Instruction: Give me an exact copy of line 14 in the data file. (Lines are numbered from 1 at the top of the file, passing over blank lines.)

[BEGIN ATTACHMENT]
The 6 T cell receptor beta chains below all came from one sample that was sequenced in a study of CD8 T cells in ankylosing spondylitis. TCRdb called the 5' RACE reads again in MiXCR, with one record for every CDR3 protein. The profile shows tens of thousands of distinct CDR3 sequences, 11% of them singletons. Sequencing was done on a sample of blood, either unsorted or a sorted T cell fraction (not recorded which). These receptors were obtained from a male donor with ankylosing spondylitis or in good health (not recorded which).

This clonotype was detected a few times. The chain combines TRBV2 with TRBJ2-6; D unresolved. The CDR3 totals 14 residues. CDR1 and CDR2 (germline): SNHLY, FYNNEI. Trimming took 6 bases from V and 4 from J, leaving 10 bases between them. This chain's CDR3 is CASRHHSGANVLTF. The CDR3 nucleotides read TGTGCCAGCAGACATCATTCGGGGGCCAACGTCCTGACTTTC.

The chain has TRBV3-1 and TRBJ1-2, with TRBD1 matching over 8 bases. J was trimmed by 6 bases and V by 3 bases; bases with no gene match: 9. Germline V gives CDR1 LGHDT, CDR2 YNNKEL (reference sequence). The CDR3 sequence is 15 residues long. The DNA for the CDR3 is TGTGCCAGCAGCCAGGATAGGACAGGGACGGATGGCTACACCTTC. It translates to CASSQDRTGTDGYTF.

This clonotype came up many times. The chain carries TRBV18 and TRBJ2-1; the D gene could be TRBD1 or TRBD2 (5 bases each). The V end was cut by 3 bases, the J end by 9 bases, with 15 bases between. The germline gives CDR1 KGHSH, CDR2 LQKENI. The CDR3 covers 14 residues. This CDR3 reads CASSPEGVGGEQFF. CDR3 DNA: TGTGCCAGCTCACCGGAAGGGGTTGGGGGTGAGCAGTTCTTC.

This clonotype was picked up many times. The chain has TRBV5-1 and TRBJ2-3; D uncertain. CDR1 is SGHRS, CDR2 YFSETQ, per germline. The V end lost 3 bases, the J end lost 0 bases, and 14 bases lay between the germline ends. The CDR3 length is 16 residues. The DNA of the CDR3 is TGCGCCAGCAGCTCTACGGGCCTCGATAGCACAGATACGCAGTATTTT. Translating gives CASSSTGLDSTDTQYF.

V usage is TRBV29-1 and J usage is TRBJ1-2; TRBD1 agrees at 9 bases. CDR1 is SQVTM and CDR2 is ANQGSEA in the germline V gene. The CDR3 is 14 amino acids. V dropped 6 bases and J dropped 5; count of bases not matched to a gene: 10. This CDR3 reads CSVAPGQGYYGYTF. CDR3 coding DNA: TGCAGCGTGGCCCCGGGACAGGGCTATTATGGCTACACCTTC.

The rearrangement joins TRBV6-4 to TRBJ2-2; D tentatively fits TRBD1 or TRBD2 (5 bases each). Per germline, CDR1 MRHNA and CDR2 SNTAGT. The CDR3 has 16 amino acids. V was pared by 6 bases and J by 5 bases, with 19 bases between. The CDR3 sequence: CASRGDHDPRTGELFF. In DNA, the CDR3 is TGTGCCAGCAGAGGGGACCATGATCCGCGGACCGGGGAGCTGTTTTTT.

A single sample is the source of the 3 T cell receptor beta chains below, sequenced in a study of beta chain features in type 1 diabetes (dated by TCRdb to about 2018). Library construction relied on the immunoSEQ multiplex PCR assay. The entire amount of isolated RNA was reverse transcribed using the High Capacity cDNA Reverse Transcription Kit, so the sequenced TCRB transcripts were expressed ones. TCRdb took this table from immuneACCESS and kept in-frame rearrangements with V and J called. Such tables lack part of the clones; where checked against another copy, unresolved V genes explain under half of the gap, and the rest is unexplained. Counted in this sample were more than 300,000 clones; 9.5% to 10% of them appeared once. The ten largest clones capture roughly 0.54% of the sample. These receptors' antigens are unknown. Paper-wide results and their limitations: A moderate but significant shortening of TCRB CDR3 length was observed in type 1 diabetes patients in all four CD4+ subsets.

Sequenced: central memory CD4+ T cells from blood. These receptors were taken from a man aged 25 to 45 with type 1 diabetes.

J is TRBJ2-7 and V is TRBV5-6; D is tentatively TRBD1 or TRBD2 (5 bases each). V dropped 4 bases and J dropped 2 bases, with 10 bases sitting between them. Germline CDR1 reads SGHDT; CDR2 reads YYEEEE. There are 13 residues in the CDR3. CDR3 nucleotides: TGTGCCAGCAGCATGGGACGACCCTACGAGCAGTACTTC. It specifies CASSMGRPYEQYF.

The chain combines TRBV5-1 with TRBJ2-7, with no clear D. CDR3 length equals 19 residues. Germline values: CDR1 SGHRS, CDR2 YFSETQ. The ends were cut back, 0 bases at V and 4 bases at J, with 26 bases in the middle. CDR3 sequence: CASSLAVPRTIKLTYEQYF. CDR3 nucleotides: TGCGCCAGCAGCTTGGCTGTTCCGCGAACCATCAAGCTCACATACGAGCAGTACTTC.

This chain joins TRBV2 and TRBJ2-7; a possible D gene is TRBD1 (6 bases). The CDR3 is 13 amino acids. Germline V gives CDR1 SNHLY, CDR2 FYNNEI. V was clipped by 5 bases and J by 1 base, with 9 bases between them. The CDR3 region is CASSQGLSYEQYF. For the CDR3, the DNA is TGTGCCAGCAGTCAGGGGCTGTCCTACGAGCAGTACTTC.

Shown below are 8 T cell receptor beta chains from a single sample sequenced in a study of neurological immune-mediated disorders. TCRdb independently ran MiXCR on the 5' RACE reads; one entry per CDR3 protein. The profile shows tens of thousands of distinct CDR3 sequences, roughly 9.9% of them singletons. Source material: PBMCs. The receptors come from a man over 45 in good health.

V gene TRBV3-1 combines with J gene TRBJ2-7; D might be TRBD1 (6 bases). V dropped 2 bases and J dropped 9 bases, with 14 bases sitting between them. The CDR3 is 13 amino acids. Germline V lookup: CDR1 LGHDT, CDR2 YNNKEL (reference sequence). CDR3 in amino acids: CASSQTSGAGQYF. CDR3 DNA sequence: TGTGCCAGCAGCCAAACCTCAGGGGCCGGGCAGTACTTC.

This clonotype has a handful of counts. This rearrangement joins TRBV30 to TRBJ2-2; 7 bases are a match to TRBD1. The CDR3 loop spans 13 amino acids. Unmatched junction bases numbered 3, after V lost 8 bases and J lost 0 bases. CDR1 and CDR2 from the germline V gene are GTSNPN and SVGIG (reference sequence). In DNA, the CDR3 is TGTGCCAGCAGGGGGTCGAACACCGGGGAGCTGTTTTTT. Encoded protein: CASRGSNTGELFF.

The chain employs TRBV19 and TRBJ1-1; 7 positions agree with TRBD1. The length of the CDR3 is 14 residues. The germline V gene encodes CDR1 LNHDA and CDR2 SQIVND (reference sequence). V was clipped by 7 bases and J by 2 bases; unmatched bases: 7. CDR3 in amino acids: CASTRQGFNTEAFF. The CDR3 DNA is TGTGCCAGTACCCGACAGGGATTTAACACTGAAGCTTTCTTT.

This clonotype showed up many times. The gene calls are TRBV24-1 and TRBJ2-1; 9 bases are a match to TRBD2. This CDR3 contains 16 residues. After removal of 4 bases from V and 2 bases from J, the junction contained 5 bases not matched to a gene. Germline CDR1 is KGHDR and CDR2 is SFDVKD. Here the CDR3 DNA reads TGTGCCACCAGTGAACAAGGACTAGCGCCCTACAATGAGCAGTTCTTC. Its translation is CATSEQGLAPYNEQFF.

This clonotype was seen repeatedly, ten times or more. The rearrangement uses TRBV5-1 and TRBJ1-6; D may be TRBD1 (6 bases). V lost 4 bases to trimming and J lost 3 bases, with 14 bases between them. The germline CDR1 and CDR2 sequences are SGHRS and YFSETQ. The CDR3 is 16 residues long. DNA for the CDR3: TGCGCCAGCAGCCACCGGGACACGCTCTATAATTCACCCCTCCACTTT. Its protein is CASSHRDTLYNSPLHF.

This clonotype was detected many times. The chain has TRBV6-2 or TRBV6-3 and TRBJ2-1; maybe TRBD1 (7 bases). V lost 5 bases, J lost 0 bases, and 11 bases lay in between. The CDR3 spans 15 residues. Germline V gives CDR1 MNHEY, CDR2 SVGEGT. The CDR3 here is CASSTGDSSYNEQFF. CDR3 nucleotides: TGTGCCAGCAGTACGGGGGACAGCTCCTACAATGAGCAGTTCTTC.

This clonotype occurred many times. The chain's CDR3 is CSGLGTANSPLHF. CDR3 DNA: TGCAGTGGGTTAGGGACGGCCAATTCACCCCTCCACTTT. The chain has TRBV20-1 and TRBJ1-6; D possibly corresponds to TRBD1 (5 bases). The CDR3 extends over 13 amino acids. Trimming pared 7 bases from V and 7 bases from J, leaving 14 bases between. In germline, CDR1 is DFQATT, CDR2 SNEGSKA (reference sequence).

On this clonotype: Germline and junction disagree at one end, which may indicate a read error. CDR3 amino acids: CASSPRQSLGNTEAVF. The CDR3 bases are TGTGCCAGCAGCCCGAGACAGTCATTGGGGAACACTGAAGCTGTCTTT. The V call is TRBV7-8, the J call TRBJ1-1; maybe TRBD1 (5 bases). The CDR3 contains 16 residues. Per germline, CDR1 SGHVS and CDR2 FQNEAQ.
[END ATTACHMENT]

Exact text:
V gene TRBV3-1 combines with J gene TRBJ2-7; D might be TRBD1 (6 bases). V dropped 2 bases and J dropped 9 bases, with 14 bases sitting between them. The CDR3 is 13 amino acids. Germline V lookup: CDR1 LGHDT, CDR2 YNNKEL (reference sequence). CDR3 in amino acids: CASSQTSGAGQYF. CDR3 DNA sequence: TGTGCCAGCAGCCAAACCTCAGGGGCCGGGCAGTACTTC.